Their hardware- based digital strategy led to mass production of digital cameras, digital scanners, and an array of non-profitable devices. Their diversified business ventures led to huge debts that made it impossible for Kodak to excel in digital imaging. Kodak should have hired personnel from the digital technology industry and should have focused on one or two aspects of the industry. Kodak relied on their old and outdated model that involved people printing pictures. They failed to realize that the most important aspect of digital imaging was emancipation from printing pictures. They should have focused on developing new ways of sharing or developing pictures that did not involve printing.
Kodak’s position in digital imaging as of 2003
As of 2003, Kodak ranked very low in digital imaging because of its late entry into the digital technology industry. Despite producing equipment that used digital technology since the 1980s, they were unable to withstand the stiff competition they faced. Kodak should have focused on profitable market segments such as mini-labs and online sharing of pictures instead of printing. First, Kodak ought to have invested most of their money in digital imaging instead of investing in unrelated businesses. Sufficient funding would have enabled their managers to conduct extensive market research and hire highly qualified professionals.
They should have tried to establish new applications for their many inventions. Secondly, the management should have sold part of the business instead of trying to recover their lost glory. Selling part of the business would have saved their brand name and aided in raising funds to explore profitable sectors of the industry. Kodak owns more than 11,000 patents that are of high value for the technology industry. If Kodak sold some of the patents to emerging technology companies, it could have used the earnings to explore the digital imaging industry and create leverage against its competitors. Thirdly, the management should not have hired former HP CEO, Antonio Perez. Perez.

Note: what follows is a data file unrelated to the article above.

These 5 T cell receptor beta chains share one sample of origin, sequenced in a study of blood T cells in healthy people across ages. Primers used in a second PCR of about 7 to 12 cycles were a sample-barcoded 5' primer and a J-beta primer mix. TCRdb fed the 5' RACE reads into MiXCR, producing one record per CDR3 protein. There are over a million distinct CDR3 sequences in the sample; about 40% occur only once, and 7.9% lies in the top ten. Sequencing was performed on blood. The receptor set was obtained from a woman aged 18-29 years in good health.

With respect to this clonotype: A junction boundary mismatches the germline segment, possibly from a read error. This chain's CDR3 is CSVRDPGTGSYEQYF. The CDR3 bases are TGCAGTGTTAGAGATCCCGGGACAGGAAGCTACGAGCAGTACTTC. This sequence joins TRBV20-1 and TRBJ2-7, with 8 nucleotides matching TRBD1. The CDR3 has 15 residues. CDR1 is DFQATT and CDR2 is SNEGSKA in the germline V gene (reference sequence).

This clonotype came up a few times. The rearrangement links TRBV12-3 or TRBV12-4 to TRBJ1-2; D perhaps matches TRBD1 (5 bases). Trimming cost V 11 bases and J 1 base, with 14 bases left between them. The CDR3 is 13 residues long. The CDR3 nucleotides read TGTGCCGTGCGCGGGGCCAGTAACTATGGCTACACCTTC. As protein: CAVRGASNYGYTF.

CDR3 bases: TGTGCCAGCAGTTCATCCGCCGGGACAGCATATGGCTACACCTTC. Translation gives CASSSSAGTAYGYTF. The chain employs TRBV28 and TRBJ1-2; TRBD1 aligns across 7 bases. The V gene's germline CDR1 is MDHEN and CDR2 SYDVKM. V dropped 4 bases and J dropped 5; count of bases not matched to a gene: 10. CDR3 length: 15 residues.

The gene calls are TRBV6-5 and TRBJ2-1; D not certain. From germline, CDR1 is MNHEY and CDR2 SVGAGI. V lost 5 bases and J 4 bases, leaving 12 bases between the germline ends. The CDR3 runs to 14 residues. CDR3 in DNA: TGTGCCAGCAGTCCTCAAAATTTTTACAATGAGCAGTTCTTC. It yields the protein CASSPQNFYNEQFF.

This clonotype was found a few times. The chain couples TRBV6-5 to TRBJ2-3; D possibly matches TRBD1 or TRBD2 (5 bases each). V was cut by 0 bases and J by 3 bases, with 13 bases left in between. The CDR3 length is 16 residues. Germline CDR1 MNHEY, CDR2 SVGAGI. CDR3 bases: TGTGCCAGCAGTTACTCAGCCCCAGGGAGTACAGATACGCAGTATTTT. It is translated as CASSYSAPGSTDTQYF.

He made wrong decisions such as concentrating on printing instead of cameras. He failed to facilitate a quick shift to digital technology because he feared that Kodak would lose their earnings from the film industry. Kodak should have hired someone who was well conversant with the digital technology industry, innovative and someone open to change. Fourthly, unlike other companies, Kodak did not brand their imaging chips on cameras produced by their competitors. This strategy could have helped them to market their imaging chips and improve their brand name. As such, Kodak could have been the leader of the digital imaging industry. In addition, they could also have done the same with their innumerable patents, which even though were invaluable, were rarely used to their advantage.